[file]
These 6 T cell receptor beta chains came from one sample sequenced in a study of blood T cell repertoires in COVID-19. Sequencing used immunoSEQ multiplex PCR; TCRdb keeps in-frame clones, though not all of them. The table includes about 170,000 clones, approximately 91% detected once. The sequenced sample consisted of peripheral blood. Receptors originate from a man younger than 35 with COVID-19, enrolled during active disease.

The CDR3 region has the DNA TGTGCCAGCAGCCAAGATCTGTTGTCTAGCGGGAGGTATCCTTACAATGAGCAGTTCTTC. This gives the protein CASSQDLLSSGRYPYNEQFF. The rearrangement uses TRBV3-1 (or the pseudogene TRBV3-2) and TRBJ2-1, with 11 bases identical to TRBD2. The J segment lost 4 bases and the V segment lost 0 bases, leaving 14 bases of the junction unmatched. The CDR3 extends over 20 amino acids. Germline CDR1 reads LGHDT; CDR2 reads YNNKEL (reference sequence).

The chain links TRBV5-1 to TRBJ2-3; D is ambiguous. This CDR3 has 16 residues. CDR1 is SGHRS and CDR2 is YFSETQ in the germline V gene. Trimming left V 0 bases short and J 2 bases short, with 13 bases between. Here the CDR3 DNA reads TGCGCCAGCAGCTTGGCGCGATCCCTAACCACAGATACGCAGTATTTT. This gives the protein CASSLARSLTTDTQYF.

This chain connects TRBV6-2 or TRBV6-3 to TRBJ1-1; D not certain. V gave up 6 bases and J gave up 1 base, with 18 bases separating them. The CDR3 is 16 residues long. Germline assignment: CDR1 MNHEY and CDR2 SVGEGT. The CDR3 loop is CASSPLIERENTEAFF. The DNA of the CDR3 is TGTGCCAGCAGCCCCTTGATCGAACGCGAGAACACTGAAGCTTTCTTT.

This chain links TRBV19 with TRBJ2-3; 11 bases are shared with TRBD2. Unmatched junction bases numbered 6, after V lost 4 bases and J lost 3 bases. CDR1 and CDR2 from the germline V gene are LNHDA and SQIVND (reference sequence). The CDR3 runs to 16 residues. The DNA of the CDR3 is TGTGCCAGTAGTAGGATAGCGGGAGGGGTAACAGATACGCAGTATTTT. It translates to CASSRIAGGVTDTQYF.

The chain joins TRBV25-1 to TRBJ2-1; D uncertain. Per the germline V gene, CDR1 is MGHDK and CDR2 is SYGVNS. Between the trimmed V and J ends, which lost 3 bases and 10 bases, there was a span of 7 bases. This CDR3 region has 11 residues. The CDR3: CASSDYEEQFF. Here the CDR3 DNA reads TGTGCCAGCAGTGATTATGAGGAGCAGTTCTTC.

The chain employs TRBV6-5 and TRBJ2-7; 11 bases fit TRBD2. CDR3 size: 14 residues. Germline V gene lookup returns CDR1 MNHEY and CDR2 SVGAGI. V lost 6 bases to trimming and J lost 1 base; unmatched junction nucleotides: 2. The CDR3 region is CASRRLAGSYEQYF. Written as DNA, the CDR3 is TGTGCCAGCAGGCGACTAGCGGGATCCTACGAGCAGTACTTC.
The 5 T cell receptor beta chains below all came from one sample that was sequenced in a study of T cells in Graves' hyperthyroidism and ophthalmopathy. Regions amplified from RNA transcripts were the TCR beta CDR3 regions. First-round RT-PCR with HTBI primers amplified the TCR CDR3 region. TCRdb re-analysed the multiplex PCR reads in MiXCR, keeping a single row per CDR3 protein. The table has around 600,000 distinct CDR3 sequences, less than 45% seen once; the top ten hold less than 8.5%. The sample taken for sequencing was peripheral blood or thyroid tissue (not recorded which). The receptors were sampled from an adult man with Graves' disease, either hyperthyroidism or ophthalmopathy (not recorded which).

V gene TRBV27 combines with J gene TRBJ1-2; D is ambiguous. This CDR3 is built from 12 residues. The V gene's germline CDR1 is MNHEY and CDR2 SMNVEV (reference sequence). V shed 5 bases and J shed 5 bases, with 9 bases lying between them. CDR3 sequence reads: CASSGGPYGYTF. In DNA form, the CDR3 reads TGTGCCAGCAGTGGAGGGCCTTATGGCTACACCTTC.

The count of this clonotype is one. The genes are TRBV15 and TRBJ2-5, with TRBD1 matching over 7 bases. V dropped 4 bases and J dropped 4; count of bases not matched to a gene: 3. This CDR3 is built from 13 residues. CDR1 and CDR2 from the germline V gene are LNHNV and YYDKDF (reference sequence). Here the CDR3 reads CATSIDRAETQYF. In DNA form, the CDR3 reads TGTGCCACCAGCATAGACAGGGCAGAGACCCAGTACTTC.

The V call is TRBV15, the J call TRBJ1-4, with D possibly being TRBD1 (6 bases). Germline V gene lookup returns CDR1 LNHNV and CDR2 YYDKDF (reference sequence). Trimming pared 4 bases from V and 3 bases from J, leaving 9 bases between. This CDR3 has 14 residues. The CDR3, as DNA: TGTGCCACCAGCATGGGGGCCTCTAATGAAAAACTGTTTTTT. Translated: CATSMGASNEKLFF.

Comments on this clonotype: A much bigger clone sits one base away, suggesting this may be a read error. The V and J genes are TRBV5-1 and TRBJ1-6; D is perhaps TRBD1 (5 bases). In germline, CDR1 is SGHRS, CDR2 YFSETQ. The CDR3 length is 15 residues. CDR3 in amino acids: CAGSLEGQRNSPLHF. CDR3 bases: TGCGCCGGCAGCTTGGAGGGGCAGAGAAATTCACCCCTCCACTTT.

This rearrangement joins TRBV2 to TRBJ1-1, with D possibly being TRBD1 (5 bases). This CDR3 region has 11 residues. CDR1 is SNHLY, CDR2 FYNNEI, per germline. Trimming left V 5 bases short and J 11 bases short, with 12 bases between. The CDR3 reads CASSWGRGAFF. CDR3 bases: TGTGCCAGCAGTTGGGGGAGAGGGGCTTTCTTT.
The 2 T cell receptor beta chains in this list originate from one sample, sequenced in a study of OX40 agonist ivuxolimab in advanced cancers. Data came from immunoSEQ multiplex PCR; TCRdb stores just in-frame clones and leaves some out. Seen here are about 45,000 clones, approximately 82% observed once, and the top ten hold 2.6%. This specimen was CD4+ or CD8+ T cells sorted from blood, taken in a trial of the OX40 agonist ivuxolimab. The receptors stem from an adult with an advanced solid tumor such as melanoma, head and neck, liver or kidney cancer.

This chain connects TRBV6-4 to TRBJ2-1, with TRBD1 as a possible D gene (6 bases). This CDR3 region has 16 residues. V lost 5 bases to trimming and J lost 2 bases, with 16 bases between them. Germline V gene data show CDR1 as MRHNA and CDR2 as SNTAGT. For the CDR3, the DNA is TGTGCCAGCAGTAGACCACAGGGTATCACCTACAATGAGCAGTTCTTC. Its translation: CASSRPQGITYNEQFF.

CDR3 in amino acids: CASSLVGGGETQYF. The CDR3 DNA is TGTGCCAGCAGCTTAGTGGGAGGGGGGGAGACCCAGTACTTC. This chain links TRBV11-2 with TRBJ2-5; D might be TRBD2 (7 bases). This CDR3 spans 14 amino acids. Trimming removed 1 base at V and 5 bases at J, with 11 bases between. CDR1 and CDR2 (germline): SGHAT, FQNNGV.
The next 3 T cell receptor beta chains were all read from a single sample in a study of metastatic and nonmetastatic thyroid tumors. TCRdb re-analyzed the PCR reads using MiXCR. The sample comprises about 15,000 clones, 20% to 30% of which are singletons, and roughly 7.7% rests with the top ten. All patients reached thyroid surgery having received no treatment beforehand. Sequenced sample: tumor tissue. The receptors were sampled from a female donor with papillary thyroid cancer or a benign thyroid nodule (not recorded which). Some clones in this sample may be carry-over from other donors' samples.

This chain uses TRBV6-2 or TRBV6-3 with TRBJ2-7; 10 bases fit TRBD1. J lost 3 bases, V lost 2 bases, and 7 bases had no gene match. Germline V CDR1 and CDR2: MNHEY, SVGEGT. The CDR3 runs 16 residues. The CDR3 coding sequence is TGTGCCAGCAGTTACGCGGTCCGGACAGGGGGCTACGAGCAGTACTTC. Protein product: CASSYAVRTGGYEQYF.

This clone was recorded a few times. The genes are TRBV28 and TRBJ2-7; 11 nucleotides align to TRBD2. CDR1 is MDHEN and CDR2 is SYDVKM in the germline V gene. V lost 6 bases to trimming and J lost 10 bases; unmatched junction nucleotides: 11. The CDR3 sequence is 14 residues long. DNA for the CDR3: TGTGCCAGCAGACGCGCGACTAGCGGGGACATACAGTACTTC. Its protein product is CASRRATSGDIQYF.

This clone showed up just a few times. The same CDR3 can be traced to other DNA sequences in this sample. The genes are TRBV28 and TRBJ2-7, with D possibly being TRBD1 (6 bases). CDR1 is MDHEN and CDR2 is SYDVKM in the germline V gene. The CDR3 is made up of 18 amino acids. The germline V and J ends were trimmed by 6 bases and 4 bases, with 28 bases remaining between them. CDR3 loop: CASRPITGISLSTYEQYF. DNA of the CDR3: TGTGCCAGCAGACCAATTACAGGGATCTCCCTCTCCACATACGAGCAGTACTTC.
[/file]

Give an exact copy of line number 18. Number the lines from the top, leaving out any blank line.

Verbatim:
This chain uses TRBV6-2 or TRBV6-3 with TRBJ2-7; 10 bases fit TRBD1. J lost 3 bases, V lost 2 bases, and 7 bases had no gene match. Germline V CDR1 and CDR2: MNHEY, SVGEGT. The CDR3 runs 16 residues. The CDR3 coding sequence is TGTGCCAGCAGTTACGCGGTCCGGACAGGGGGCTACGAGCAGTACTTC. Protein product: CASSYAVRTGGYEQYF.